Secured to the edges of the sides and front of the box is a luggage molding 25, and a somewhat similar molding 26 is secured to the cover. This molding may also fit over the edge of the cover and box backs where desired. These moldings, as illustrated in Figures 2 and 3, each comprise a main channel formed by legs 27 and 28 and base 29. The'material forming the sides and front and back of the cover and box is inserted into this channel. This material may be wood, plastic, or metal, as the situation may be. I
For the purposes of simplicity; the various parts of the upper molding 26 are given the same numerical'designations as are the parts of lower molding 25, with one exception as will appear hereinafter. Leg 28 may be provided with a flange 32 adapted to enter into a channel 33 formed in the luggage walls. I As shown in Figure 3, leg 28 is formed at an angle to leg 27, so that upon assembly leg 28 is bent to tightly engage the walls of the luggage case; In this manner, the molding may be frictionally retained on the case edges with the help of flange 32. However, nails or other fastening means may also be employed to aid in retaining the molding in position. Likewise flange 32 may be eliminated, as illustrated in the modification of Figure 4, and nails, glue, or the like may be substituted to hold the molding on the case edges. 1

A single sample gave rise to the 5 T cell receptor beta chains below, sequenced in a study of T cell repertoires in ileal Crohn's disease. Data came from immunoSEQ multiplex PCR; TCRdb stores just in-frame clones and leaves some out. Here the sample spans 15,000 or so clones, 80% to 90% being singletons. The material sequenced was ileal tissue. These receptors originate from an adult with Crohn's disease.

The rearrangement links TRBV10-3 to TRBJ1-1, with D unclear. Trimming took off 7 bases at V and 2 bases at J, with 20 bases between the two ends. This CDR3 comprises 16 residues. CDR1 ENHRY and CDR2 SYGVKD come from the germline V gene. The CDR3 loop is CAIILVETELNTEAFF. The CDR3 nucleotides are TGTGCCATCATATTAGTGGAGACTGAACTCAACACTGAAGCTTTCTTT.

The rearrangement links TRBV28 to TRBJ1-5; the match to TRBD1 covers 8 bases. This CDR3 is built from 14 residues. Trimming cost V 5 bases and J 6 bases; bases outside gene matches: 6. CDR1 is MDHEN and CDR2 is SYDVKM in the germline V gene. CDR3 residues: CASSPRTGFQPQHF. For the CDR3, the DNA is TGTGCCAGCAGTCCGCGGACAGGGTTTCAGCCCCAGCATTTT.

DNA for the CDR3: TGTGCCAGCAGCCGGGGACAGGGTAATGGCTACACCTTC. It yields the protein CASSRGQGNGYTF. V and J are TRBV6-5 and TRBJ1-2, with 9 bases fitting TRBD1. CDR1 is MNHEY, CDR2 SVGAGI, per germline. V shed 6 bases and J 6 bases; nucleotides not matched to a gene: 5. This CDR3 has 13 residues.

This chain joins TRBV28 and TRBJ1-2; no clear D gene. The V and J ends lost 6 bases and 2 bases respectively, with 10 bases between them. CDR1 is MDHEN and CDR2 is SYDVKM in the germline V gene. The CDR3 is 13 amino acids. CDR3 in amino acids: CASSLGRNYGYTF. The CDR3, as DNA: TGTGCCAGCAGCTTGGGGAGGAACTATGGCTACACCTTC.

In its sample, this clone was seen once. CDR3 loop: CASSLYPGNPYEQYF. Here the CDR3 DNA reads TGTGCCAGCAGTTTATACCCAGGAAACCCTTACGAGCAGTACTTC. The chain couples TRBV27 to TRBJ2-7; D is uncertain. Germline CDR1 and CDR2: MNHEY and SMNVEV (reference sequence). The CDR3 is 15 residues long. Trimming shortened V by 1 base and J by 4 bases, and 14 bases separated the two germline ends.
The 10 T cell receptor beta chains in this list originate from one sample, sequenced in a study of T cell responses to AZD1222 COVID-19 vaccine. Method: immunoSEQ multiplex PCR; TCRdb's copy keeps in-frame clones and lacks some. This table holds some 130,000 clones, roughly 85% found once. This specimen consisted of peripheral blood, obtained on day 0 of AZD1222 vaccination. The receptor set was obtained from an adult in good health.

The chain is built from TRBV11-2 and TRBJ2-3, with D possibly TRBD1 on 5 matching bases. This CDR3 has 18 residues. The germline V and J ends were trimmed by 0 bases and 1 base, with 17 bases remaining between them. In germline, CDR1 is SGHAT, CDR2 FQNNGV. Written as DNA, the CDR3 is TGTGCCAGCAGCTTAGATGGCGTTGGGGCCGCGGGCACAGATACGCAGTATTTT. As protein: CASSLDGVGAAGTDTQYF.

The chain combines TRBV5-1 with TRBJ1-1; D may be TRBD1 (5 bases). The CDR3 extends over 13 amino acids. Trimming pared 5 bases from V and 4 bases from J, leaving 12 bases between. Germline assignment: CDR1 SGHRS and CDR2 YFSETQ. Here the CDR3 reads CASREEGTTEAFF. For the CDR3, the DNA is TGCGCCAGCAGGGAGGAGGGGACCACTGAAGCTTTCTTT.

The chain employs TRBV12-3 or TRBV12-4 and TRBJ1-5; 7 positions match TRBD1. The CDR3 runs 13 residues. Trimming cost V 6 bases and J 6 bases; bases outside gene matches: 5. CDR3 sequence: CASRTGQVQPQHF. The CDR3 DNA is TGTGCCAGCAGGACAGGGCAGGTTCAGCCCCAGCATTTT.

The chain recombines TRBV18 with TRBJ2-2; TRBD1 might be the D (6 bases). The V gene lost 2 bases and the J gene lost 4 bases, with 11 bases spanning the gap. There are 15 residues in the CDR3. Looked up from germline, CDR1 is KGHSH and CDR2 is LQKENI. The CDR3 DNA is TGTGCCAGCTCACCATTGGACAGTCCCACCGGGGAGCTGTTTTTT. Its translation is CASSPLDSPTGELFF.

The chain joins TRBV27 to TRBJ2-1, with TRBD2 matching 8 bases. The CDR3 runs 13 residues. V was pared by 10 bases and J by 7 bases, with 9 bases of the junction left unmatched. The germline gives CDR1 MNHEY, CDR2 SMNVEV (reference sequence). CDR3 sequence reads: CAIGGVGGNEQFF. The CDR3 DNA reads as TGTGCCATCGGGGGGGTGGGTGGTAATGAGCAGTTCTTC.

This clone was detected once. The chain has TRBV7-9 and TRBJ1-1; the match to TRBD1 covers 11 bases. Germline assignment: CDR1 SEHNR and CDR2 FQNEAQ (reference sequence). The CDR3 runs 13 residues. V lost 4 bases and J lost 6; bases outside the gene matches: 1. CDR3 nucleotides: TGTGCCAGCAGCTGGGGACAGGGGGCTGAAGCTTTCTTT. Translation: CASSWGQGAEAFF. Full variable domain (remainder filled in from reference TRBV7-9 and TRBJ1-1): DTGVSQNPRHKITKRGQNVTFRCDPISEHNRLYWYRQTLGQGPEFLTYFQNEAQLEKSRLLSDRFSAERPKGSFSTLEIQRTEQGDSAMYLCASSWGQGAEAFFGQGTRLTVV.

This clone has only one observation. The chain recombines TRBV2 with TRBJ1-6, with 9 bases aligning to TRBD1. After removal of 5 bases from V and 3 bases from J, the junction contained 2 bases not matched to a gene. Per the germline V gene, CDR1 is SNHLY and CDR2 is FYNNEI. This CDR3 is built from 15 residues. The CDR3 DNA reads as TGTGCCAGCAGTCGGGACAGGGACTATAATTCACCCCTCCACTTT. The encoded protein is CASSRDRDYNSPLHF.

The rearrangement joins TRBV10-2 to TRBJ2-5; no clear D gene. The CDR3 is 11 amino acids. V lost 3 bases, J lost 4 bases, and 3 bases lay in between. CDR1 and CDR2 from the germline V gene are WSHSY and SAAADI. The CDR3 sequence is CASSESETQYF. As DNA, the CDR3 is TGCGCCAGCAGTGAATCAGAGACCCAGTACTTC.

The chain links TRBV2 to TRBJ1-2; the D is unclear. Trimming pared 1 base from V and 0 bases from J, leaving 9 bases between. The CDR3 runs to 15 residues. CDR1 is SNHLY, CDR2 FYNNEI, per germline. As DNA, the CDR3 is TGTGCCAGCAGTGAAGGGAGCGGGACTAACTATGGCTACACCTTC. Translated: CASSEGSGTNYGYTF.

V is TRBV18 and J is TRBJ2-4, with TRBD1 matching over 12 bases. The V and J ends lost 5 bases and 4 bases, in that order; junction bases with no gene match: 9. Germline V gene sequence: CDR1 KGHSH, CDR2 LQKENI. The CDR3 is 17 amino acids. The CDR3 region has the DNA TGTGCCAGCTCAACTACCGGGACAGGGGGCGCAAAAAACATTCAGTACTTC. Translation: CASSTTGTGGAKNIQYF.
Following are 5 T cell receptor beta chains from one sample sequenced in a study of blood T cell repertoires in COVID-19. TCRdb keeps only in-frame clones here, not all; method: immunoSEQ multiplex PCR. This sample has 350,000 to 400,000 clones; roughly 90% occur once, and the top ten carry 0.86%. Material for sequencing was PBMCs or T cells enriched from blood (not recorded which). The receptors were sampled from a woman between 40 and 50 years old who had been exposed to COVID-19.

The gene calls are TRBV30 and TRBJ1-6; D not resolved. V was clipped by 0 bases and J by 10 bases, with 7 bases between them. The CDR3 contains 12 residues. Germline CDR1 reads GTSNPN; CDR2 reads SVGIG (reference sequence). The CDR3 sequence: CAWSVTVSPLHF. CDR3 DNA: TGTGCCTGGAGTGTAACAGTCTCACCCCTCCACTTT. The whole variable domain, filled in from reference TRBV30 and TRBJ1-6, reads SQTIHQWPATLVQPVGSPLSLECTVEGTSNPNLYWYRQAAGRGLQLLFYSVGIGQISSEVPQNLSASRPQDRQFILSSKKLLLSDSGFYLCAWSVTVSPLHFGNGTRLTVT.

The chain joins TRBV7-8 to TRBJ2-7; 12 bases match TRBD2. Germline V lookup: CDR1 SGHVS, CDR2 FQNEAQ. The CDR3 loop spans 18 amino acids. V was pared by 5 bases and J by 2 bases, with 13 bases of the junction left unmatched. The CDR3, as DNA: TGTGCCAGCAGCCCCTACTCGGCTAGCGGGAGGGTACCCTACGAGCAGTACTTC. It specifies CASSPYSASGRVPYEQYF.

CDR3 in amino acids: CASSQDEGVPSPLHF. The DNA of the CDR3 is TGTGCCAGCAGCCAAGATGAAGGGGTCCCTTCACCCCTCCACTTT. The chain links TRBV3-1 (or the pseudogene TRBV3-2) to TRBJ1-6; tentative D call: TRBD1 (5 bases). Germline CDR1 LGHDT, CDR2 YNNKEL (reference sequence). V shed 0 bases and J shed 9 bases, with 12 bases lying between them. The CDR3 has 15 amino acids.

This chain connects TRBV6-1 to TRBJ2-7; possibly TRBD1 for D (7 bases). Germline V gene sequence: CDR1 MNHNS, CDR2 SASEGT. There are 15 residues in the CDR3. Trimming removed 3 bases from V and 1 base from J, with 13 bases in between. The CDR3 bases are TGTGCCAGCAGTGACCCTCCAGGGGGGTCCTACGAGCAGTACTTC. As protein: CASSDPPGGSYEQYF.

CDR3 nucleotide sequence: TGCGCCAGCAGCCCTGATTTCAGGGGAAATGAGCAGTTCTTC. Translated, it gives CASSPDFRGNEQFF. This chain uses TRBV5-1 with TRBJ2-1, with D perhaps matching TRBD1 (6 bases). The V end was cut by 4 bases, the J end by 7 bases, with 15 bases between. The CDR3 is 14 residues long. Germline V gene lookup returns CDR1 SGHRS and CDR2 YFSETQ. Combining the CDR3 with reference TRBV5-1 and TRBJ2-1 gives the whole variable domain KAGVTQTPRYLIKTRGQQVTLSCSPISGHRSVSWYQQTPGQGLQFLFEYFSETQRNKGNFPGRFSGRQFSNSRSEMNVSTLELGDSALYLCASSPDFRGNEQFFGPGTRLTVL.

A second channel is also formed on the molding which channel is adapted to hold the selvage of the luggage lining materiaL. Leg 28 forms one side of this channel and leg 34 forms the opposite side. As illustrated leg 34 may be provided with a curved flange 35 to press against the lining material and to give the molding a more finished appearance.